Shares in travel agent Flight Centre slumped 7.7 per cent to $30.46 after Morgan Stanley downgraded the stock to underweight, citing an acceleration in international flight deflation, which is likely to continue through to the second half of next year. The analysts have decided that Flight Centre’s own guidance is “too bullish” and any slight improvements in the number of people travelling internationally is unlikely to offset this relentless pricing weakness. The broker’s team, lead by Thomas Kierath, also said Flight Centre has a history of overly optimistic guidance and that the first half-year guidance for next year is no exception. The company has said it will generate between $105 million and $120 million profit-before tax in the first half of the year, and between $320 million and $355 million over the whole year. “We find this unlikely,” reads the Morgan Stanley note to clients. “Our $22.50 bear case reflects Flight Centre achieving the midpoint of first half profit-before-tax guidance but also historical seasonality, such that it generates profit of $271m, around 20 per cent below current consensus.”
OPEC deal (again)
Oil leapt higher on Monday after Russia and several other non-OPEC nations at a meeting in Vienna pledged to curb oil production next year, joining forces with the Organisation of Petroleum Exporting Countries to end a global glut that’s crashed oil prices and shaken energy-rich economies. The pact – the first between the two sides in 15 years – involves a reduction of 558,000 barrels a day from non-OPEC countries starting in January, Iraqi oil minister Jabbar Al-Luaibi said on Saturday after the meeting ended. Energy stocks rose across the ASX on Monday and brent crude was fetching $US56.61 a barrel late in the session.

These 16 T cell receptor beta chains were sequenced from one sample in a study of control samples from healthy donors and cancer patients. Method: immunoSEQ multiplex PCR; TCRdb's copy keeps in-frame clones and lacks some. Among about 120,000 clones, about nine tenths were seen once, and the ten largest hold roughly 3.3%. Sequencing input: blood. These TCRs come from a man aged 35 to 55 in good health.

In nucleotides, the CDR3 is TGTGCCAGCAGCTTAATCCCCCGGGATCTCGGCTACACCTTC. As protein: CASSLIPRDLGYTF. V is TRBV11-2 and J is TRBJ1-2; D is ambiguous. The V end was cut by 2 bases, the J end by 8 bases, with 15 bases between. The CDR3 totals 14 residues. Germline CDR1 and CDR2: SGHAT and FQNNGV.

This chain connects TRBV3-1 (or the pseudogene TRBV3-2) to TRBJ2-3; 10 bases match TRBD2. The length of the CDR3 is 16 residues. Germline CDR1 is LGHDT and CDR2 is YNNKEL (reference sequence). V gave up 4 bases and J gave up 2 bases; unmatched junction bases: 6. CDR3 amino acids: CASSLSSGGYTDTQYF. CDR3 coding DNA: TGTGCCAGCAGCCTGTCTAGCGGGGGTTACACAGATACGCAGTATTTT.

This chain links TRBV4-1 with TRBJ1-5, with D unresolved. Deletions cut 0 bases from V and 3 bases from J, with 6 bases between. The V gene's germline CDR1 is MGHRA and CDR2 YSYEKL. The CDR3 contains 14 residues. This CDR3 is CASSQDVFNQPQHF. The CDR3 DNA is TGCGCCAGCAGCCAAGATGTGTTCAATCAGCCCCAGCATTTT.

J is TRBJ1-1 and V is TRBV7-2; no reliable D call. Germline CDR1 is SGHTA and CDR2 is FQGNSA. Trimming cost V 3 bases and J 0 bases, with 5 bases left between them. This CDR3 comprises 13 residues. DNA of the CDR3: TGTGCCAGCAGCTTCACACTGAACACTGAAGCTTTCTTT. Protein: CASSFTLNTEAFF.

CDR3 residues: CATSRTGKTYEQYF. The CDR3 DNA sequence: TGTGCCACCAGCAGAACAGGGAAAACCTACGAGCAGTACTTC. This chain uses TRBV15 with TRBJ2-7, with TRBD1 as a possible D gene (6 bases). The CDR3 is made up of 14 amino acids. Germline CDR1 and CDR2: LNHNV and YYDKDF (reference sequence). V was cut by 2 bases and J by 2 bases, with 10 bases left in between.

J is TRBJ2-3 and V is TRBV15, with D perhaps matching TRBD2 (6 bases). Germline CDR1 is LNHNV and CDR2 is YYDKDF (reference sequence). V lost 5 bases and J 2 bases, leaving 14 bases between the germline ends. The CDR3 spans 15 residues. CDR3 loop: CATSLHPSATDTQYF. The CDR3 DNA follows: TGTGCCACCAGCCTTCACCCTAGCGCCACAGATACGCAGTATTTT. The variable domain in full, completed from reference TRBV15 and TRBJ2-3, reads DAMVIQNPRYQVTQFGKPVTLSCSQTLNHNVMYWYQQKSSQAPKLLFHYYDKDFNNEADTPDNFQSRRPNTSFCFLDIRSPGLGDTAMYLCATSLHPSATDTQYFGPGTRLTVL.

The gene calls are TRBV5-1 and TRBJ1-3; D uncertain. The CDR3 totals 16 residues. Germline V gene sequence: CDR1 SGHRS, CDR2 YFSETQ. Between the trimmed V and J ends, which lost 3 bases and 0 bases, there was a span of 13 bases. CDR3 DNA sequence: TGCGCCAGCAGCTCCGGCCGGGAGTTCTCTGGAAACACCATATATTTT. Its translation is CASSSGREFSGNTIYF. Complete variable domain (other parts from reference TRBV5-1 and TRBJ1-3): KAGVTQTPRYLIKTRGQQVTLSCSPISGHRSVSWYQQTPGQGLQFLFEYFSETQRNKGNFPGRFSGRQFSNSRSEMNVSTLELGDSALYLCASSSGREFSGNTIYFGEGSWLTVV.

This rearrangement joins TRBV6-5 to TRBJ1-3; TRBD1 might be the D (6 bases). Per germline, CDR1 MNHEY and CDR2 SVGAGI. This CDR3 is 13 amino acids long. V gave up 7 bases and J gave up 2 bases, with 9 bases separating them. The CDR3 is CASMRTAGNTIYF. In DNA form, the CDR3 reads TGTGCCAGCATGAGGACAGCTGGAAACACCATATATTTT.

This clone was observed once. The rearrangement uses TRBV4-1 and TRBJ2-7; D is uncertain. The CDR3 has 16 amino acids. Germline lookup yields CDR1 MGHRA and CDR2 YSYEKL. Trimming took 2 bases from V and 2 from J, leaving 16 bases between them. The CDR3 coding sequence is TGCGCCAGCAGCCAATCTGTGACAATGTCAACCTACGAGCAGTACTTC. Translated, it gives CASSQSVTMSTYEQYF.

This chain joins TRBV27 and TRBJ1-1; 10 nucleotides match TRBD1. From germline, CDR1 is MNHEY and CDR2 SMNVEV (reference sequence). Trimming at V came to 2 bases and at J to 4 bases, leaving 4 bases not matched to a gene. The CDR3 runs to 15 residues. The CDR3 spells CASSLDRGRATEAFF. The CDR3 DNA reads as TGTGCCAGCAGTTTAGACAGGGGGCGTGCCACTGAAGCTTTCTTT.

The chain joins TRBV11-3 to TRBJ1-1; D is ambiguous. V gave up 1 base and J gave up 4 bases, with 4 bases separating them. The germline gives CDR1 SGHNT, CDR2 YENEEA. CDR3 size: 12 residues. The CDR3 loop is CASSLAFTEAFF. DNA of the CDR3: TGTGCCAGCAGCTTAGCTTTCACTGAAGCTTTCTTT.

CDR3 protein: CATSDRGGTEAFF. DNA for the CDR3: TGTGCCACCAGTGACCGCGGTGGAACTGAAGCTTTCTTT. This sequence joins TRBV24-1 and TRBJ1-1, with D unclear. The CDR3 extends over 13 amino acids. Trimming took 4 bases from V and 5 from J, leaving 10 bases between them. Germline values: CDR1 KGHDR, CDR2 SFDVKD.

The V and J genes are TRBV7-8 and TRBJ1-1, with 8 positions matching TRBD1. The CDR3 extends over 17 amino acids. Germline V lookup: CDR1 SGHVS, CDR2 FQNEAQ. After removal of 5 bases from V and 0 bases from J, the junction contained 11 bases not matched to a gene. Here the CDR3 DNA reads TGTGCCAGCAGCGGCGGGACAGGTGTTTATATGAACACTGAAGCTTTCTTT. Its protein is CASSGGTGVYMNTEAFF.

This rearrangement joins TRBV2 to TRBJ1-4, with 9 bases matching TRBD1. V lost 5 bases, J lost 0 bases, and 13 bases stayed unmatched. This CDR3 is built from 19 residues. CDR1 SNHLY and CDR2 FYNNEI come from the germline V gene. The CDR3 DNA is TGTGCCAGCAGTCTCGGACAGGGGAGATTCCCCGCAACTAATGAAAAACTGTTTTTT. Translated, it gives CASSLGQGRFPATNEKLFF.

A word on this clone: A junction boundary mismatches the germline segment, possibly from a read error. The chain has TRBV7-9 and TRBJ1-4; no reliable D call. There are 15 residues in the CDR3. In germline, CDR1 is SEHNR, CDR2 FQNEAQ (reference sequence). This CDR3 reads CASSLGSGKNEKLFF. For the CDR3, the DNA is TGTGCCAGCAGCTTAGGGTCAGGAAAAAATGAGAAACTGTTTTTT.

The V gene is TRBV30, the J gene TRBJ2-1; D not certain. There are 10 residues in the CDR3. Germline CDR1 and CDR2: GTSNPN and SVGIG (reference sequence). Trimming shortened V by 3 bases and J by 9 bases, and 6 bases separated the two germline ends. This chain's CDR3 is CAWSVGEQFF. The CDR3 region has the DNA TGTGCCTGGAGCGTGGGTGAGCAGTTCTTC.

Gold sank to a new 10-month low as the US dollar strengthened on expectations of a US rate hike this week. The precious metal was fetching $US1157.3 an ounce on Monday afternoon. Gold is highly sensitive to rising rates, which lift the opportunity cost of holding non-yielding assets such as bullion. Investors have sold gold shares in recent months, following Donald Trump’s election win which prompted a strong risk-on rally. Australia’s largest gold producer, Newcrest Mining, fell 2.6 per cent on Monday, with Northern Star off 1.7 per cent and St Barbara down 3.2 per cent.
Shares around the region faltered after an initial energy-fuelled rally. The MSCI Asia Pacific Index fell 0.13 per cent. Chinese stocks slumped the most in six months as investors fretted over the outlook for th property market and curbs on insurers’ equity investments. The Shanghai Composite Index fell 1.9 per cent to 3,170.49 as of at market close on Monday and was headed for its biggest loss since June 13. Japan’s Topix traded fairly sideways and was 0.44 per cent higher.
Investors continued to sell bonds on Monday as higher oil prices upped expectations for rising inflation in 2017, and ahead of an expected rate rise in the US this week. The yield on Australian 10-year bonds, which moves in the opposite direction to prices, climbed to 2.858 per cent on Monday after ending last week at 2.815 per cent. US 10-year Treasury yields are at their highest since June 2015, and lifted to 2.489 per cent on Monday from Friday night’s close of 2.468 per cent. The rates on both bonds have jumped around 0.7 percentage points since US elections on November 8.